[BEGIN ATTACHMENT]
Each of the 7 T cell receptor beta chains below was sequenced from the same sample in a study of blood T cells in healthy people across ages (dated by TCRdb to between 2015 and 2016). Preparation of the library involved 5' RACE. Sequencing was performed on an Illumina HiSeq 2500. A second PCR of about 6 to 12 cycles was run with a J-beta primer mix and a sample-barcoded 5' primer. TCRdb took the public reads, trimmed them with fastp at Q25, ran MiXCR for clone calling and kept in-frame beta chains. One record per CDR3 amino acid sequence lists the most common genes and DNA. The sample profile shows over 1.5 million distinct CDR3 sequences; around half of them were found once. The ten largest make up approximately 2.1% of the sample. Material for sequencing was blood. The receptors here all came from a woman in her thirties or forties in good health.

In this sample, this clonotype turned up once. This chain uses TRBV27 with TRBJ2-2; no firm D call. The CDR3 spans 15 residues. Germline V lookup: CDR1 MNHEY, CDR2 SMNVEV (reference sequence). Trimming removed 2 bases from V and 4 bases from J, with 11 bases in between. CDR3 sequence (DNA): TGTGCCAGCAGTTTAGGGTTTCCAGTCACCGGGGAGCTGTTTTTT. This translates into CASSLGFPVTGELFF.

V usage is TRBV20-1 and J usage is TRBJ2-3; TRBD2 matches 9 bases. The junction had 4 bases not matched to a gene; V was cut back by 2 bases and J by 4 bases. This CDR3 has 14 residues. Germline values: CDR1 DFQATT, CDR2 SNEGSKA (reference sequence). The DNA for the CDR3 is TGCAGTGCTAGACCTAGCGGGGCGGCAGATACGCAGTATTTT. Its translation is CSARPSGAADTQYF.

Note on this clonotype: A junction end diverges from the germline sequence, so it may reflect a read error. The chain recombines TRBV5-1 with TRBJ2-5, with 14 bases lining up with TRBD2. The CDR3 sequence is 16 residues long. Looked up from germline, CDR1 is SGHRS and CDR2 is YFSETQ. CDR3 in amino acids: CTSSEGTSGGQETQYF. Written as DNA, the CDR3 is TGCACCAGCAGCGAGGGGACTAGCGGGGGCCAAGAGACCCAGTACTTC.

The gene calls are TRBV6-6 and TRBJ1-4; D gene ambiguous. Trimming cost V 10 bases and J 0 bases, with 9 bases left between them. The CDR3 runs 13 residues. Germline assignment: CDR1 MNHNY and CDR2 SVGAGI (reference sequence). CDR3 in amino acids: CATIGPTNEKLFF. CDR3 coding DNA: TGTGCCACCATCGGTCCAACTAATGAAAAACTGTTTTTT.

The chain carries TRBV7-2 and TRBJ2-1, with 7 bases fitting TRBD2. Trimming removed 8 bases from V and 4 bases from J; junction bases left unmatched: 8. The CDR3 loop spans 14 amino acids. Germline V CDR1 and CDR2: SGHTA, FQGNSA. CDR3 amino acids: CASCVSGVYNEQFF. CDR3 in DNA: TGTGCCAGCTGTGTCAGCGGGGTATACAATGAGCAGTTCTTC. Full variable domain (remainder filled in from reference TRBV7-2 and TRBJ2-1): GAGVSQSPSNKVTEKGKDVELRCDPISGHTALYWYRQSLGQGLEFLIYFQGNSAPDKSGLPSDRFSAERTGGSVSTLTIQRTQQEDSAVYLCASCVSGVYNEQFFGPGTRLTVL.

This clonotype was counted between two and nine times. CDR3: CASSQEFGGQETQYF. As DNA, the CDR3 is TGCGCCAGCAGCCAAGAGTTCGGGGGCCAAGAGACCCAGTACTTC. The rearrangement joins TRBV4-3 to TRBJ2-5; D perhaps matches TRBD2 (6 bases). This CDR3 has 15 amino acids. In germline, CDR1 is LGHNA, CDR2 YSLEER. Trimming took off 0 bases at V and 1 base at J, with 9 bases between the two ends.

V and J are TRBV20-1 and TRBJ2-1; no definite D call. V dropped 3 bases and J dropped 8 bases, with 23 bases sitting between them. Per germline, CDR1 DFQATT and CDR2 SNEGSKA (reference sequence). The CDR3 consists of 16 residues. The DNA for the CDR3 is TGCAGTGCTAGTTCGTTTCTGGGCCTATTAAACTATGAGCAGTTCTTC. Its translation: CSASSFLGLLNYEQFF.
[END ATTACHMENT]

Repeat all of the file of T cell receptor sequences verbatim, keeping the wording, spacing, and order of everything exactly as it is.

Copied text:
Each of the 7 T cell receptor beta chains below was sequenced from the same sample in a study of blood T cells in healthy people across ages (dated by TCRdb to between 2015 and 2016). Preparation of the library involved 5' RACE. Sequencing was performed on an Illumina HiSeq 2500. A second PCR of about 6 to 12 cycles was run with a J-beta primer mix and a sample-barcoded 5' primer. TCRdb took the public reads, trimmed them with fastp at Q25, ran MiXCR for clone calling and kept in-frame beta chains. One record per CDR3 amino acid sequence lists the most common genes and DNA. The sample profile shows over 1.5 million distinct CDR3 sequences; around half of them were found once. The ten largest make up approximately 2.1% of the sample. Material for sequencing was blood. The receptors here all came from a woman in her thirties or forties in good health.

In this sample, this clonotype turned up once. This chain uses TRBV27 with TRBJ2-2; no firm D call. The CDR3 spans 15 residues. Germline V lookup: CDR1 MNHEY, CDR2 SMNVEV (reference sequence). Trimming removed 2 bases from V and 4 bases from J, with 11 bases in between. CDR3 sequence (DNA): TGTGCCAGCAGTTTAGGGTTTCCAGTCACCGGGGAGCTGTTTTTT. This translates into CASSLGFPVTGELFF.

V usage is TRBV20-1 and J usage is TRBJ2-3; TRBD2 matches 9 bases. The junction had 4 bases not matched to a gene; V was cut back by 2 bases and J by 4 bases. This CDR3 has 14 residues. Germline values: CDR1 DFQATT, CDR2 SNEGSKA (reference sequence). The DNA for the CDR3 is TGCAGTGCTAGACCTAGCGGGGCGGCAGATACGCAGTATTTT. Its translation is CSARPSGAADTQYF.

Note on this clonotype: A junction end diverges from the germline sequence, so it may reflect a read error. The chain recombines TRBV5-1 with TRBJ2-5, with 14 bases lining up with TRBD2. The CDR3 sequence is 16 residues long. Looked up from germline, CDR1 is SGHRS and CDR2 is YFSETQ. CDR3 in amino acids: CTSSEGTSGGQETQYF. Written as DNA, the CDR3 is TGCACCAGCAGCGAGGGGACTAGCGGGGGCCAAGAGACCCAGTACTTC.

The gene calls are TRBV6-6 and TRBJ1-4; D gene ambiguous. Trimming cost V 10 bases and J 0 bases, with 9 bases left between them. The CDR3 runs 13 residues. Germline assignment: CDR1 MNHNY and CDR2 SVGAGI (reference sequence). CDR3 in amino acids: CATIGPTNEKLFF. CDR3 coding DNA: TGTGCCACCATCGGTCCAACTAATGAAAAACTGTTTTTT.

The chain carries TRBV7-2 and TRBJ2-1, with 7 bases fitting TRBD2. Trimming removed 8 bases from V and 4 bases from J; junction bases left unmatched: 8. The CDR3 loop spans 14 amino acids. Germline V CDR1 and CDR2: SGHTA, FQGNSA. CDR3 amino acids: CASCVSGVYNEQFF. CDR3 in DNA: TGTGCCAGCTGTGTCAGCGGGGTATACAATGAGCAGTTCTTC. Full variable domain (remainder filled in from reference TRBV7-2 and TRBJ2-1): GAGVSQSPSNKVTEKGKDVELRCDPISGHTALYWYRQSLGQGLEFLIYFQGNSAPDKSGLPSDRFSAERTGGSVSTLTIQRTQQEDSAVYLCASCVSGVYNEQFFGPGTRLTVL.

This clonotype was counted between two and nine times. CDR3: CASSQEFGGQETQYF. As DNA, the CDR3 is TGCGCCAGCAGCCAAGAGTTCGGGGGCCAAGAGACCCAGTACTTC. The rearrangement joins TRBV4-3 to TRBJ2-5; D perhaps matches TRBD2 (6 bases). This CDR3 has 15 amino acids. In germline, CDR1 is LGHNA, CDR2 YSLEER. Trimming took off 0 bases at V and 1 base at J, with 9 bases between the two ends.

V and J are TRBV20-1 and TRBJ2-1; no definite D call. V dropped 3 bases and J dropped 8 bases, with 23 bases sitting between them. Per germline, CDR1 DFQATT and CDR2 SNEGSKA (reference sequence). The CDR3 consists of 16 residues. The DNA for the CDR3 is TGCAGTGCTAGTTCGTTTCTGGGCCTATTAAACTATGAGCAGTTCTTC. Its translation: CSASSFLGLLNYEQFF.